Food gardens make sense and cents
With innovation, dedication and passion, almost anyone can grow their own food.
This is the belief of food garden expert Amon Maluleke. “If the majority of South Africans started growing their own vegetables, immense strides would be made in a very short time to address food security and poverty alleviation,” he said.
Growing food in rural areas is easier because of access to rivers and land, but anyone, anywhere can grow their own food. “If you buy a pumpkin for around R10, you not only have a meal, but can use the seeds to grow more pumpkins. One seed can yield two to five pumpkins and each pumpkin has dozens of seeds,”
Maluleke’s tips for easy planting
Prepare the soil: In rural areas, get hold of some goat or cattle manure and work it into the soil. In urban areas, invest in some compost or make your own from vegetable and fruit peels, egg shells and even cardboard egg cartons. If possible, raise your vegetable bed by making a border of bricks and filling it in with soil. These raised beds help stop weeds and pests, prevent soil compaction and provide proper drainage.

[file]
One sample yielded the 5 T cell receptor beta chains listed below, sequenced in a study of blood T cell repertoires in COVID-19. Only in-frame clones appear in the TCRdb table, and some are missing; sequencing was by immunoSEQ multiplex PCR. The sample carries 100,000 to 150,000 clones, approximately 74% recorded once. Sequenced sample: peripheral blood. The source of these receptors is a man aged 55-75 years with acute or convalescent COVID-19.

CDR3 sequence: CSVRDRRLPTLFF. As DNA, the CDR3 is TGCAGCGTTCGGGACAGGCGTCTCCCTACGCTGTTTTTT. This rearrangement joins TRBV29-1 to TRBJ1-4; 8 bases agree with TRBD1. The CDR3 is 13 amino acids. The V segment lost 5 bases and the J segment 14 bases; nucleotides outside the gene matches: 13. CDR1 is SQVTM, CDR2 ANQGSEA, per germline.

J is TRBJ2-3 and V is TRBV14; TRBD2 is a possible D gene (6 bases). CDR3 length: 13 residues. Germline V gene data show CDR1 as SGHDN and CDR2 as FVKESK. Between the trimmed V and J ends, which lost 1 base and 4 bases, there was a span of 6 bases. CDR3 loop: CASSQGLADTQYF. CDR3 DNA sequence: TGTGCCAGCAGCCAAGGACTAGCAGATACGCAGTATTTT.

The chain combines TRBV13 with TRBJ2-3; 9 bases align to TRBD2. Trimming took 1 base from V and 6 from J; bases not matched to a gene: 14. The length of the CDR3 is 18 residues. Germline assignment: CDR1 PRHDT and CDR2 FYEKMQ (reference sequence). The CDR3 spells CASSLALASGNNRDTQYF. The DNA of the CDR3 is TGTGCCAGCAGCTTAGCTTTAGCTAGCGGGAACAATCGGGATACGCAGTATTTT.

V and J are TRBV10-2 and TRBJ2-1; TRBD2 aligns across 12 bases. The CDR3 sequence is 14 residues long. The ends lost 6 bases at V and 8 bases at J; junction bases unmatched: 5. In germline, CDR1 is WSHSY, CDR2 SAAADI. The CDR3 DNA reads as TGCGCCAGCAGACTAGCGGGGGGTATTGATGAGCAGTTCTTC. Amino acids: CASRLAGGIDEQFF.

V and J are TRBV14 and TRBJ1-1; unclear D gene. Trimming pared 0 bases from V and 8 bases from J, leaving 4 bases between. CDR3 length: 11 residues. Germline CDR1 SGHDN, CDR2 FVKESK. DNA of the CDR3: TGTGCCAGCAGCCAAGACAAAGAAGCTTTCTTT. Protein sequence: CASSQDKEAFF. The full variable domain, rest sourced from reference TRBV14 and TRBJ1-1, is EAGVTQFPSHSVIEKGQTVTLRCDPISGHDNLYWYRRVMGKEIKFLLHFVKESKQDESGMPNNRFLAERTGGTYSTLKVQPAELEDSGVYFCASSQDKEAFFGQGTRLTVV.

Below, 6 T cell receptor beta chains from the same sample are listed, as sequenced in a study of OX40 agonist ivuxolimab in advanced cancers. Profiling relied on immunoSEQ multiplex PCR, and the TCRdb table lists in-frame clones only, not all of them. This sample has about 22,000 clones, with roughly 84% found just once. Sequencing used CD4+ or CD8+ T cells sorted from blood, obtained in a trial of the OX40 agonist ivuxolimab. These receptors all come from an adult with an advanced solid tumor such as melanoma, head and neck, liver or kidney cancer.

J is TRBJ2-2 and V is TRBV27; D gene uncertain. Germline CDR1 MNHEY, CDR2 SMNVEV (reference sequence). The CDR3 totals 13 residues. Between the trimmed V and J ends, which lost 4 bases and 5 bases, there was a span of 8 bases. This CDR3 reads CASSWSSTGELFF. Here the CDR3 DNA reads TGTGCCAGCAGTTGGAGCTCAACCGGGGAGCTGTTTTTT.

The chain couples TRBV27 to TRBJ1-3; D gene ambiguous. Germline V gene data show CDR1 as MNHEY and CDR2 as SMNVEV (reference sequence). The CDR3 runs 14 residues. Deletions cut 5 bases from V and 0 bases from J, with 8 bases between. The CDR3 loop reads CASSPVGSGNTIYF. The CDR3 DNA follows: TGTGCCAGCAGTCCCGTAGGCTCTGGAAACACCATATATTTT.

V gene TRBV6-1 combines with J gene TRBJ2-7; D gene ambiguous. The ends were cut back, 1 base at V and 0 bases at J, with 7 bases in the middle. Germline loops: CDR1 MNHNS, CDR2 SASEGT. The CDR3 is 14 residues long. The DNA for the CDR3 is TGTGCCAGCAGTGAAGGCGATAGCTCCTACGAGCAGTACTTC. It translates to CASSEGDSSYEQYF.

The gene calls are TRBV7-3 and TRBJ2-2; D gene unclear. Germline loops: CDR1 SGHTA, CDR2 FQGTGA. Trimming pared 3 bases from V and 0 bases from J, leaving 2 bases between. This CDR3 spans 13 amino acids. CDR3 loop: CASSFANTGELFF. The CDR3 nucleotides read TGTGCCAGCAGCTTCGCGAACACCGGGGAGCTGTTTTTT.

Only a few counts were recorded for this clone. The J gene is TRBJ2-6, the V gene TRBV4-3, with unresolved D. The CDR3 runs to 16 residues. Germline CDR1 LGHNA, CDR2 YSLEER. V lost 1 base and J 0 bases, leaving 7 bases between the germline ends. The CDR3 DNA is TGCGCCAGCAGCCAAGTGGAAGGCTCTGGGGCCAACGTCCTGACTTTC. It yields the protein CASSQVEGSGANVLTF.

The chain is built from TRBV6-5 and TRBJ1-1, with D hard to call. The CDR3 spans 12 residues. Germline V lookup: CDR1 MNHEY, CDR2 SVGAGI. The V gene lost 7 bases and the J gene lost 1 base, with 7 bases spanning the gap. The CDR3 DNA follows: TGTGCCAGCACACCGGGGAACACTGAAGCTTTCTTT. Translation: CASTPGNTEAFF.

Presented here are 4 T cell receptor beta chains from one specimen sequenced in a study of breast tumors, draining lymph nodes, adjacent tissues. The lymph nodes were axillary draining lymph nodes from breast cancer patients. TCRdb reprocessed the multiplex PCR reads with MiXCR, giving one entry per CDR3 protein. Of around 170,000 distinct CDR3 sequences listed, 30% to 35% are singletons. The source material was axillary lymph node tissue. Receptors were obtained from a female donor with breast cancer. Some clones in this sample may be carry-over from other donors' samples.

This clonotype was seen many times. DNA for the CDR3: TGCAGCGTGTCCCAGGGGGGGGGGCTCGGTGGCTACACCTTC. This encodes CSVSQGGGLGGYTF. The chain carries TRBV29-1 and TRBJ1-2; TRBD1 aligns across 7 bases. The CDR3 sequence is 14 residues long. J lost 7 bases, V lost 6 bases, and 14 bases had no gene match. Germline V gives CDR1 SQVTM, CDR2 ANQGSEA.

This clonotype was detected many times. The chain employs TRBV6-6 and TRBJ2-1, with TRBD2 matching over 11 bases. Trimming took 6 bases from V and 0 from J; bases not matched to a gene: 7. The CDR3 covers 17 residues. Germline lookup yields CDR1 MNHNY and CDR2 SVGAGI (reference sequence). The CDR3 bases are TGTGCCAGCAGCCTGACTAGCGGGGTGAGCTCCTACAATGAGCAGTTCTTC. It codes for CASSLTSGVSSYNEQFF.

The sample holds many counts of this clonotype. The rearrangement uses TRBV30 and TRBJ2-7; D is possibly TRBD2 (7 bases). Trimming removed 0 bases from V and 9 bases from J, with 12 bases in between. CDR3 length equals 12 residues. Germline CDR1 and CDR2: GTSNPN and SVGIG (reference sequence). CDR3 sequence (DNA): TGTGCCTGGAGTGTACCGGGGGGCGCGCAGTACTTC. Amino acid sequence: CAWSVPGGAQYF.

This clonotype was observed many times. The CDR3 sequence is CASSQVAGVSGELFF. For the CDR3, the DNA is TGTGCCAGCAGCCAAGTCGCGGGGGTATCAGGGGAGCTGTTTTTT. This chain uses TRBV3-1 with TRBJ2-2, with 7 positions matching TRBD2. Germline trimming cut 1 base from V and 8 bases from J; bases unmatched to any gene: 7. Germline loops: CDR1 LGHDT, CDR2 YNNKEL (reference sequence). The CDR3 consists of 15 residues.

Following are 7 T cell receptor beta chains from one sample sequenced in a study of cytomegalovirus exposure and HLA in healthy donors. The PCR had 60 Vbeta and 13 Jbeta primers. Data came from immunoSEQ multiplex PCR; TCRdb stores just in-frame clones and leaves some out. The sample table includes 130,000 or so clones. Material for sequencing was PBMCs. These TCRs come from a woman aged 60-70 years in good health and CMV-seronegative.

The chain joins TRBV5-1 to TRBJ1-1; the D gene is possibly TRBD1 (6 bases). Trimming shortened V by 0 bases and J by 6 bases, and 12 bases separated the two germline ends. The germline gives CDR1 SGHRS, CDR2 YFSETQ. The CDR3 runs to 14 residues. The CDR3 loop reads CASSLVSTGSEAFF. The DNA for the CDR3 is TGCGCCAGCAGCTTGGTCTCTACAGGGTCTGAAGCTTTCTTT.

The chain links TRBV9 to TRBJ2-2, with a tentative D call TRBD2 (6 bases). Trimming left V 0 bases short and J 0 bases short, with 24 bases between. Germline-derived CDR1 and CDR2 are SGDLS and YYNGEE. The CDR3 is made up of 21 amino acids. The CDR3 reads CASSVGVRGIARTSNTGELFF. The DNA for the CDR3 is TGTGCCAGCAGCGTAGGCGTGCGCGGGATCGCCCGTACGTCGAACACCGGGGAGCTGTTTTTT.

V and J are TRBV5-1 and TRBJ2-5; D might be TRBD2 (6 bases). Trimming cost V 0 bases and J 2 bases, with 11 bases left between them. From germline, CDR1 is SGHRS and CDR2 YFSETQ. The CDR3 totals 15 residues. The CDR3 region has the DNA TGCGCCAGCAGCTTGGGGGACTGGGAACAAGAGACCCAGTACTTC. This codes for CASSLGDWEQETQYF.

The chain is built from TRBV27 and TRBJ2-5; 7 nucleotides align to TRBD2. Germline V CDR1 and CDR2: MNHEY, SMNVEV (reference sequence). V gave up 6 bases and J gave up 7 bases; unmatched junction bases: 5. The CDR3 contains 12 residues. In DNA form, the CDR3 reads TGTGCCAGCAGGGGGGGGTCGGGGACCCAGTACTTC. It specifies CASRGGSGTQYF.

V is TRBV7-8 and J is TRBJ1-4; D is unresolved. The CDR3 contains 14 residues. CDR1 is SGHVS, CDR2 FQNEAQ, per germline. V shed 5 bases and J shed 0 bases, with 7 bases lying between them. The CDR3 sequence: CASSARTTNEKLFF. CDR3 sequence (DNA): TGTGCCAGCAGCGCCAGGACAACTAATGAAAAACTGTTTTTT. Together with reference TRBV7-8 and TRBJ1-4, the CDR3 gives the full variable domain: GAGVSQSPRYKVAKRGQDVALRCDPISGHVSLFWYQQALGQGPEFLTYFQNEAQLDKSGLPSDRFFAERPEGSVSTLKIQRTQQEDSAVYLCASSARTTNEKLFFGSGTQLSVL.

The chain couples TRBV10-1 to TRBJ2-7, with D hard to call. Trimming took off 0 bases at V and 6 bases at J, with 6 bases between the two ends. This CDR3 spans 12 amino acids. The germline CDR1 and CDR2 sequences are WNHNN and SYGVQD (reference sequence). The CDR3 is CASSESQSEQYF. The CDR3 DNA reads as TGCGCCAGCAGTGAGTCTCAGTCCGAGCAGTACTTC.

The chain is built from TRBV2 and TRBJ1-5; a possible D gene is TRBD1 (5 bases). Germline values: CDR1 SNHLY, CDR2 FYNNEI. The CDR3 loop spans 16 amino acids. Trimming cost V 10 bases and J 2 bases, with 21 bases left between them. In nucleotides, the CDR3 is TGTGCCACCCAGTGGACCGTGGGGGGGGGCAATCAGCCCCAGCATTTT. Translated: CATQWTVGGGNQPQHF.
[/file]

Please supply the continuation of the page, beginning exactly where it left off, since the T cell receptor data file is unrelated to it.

Pick the right spot: Vegetables need around five to eight hours of sun a day so avoid shady areas. Ensure you are near a water source and avoid very windy areas. How much space: A piece of land five metres by six metres in size can feed a small family. If you live in an urban area without access to land, you can make do with very little space, however, by growing food in containers, such as pots, or old tyres stacked on top of each other, or even by making a bag garden using old sacks. This is also good for older people who cannot bend.
The soil should always be slightly damp to the touch.
Maluleke, who currently works at Rand Aid’s Thembalami Care Centre adjacent to Alexandra township, is a pioneer of inner city gardening and was one of the founders of Johannesburg’s Bertrams Inner City Farm.
Amon Maluleke with community volunteer Lekau Nkoko at Thembalami Care Centre’s food garden.